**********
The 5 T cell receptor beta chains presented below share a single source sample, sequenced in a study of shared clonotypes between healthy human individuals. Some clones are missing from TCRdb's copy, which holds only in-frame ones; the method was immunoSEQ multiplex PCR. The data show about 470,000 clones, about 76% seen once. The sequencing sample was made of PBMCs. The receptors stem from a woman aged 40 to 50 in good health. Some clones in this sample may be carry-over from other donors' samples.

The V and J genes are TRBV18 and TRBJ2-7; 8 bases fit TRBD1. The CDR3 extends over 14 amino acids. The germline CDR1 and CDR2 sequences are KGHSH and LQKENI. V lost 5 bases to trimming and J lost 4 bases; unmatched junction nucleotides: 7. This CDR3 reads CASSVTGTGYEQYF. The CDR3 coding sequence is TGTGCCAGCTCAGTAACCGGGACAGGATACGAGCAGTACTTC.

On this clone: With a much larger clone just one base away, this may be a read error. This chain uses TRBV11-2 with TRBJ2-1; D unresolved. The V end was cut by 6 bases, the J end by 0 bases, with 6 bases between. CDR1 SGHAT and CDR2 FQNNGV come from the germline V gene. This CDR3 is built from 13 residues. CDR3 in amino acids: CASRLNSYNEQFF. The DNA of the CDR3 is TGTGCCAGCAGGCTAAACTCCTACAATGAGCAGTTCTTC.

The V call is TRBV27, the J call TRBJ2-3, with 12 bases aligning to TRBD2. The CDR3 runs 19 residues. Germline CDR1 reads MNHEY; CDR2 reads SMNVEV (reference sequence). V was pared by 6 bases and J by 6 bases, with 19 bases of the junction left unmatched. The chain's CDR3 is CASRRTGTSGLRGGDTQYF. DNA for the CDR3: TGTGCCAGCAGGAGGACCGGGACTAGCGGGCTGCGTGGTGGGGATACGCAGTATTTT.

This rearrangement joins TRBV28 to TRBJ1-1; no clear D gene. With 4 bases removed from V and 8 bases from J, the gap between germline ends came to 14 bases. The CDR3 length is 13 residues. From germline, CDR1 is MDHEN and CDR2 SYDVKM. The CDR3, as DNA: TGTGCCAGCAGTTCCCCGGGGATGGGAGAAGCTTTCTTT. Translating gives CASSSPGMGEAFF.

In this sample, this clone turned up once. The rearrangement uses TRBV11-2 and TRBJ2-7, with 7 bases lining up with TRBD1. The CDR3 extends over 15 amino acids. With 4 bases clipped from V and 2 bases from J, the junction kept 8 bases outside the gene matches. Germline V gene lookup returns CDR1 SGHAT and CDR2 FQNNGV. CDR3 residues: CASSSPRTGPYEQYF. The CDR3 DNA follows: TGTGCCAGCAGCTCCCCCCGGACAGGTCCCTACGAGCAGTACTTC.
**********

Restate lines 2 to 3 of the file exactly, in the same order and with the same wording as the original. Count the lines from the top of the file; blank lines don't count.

The V and J genes are TRBV18 and TRBJ2-7; 8 bases fit TRBD1. The CDR3 extends over 14 amino acids. The germline CDR1 and CDR2 sequences are KGHSH and LQKENI. V lost 5 bases to trimming and J lost 4 bases; unmatched junction nucleotides: 7. This CDR3 reads CASSVTGTGYEQYF. The CDR3 coding sequence is TGTGCCAGCTCAGTAACCGGGACAGGATACGAGCAGTACTTC.

On this clone: With a much larger clone just one base away, this may be a read error. This chain uses TRBV11-2 with TRBJ2-1; D unresolved. The V end was cut by 6 bases, the J end by 0 bases, with 6 bases between. CDR1 SGHAT and CDR2 FQNNGV come from the germline V gene. This CDR3 is built from 13 residues. CDR3 in amino acids: CASRLNSYNEQFF. The DNA of the CDR3 is TGTGCCAGCAGGCTAAACTCCTACAATGAGCAGTTCTTC.